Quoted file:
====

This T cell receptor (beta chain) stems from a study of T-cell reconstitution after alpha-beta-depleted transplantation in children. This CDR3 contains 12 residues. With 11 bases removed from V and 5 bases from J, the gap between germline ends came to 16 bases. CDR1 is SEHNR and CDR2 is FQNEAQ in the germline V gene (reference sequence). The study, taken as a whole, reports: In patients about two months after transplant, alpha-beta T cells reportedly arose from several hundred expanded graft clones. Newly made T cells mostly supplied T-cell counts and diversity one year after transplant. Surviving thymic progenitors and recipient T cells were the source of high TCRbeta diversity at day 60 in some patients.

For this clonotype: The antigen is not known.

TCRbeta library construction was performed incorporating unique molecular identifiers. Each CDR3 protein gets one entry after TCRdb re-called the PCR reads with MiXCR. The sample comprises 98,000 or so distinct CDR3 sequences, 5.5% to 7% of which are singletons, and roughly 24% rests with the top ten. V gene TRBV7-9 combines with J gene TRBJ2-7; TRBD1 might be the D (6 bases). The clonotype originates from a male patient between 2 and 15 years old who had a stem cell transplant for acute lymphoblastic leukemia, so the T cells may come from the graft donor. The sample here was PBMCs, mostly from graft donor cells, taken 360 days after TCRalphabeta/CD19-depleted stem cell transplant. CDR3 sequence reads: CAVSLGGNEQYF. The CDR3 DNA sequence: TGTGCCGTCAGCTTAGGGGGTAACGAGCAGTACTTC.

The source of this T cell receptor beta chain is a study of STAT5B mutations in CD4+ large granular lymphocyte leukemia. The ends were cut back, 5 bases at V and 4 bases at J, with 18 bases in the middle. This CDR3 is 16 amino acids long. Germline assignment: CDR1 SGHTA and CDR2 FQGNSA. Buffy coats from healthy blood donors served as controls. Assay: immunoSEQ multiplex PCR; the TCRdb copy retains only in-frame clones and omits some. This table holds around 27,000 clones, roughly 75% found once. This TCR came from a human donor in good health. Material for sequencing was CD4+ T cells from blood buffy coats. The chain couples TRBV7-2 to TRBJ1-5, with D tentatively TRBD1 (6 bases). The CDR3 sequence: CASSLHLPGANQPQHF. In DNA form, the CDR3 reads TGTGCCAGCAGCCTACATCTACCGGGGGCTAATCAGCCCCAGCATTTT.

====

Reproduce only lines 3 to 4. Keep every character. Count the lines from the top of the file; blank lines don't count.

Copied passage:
TCRbeta library construction was performed incorporating unique molecular identifiers. Each CDR3 protein gets one entry after TCRdb re-called the PCR reads with MiXCR. The sample comprises 98,000 or so distinct CDR3 sequences, 5.5% to 7% of which are singletons, and roughly 24% rests with the top ten. V gene TRBV7-9 combines with J gene TRBJ2-7; TRBD1 might be the D (6 bases). The clonotype originates from a male patient between 2 and 15 years old who had a stem cell transplant for acute lymphoblastic leukemia, so the T cells may come from the graft donor. The sample here was PBMCs, mostly from graft donor cells, taken 360 days after TCRalphabeta/CD19-depleted stem cell transplant. CDR3 sequence reads: CAVSLGGNEQYF. The CDR3 DNA sequence: TGTGCCGTCAGCTTAGGGGGTAACGAGCAGTACTTC.

The source of this T cell receptor beta chain is a study of STAT5B mutations in CD4+ large granular lymphocyte leukemia. The ends were cut back, 5 bases at V and 4 bases at J, with 18 bases in the middle. This CDR3 is 16 amino acids long. Germline assignment: CDR1 SGHTA and CDR2 FQGNSA. Buffy coats from healthy blood donors served as controls. Assay: immunoSEQ multiplex PCR; the TCRdb copy retains only in-frame clones and omits some. This table holds around 27,000 clones, roughly 75% found once. This TCR came from a human donor in good health. Material for sequencing was CD4+ T cells from blood buffy coats. The chain couples TRBV7-2 to TRBJ1-5, with D tentatively TRBD1 (6 bases). The CDR3 sequence: CASSLHLPGANQPQHF. In DNA form, the CDR3 reads TGTGCCAGCAGCCTACATCTACCGGGGGCTAATCAGCCCCAGCATTTT.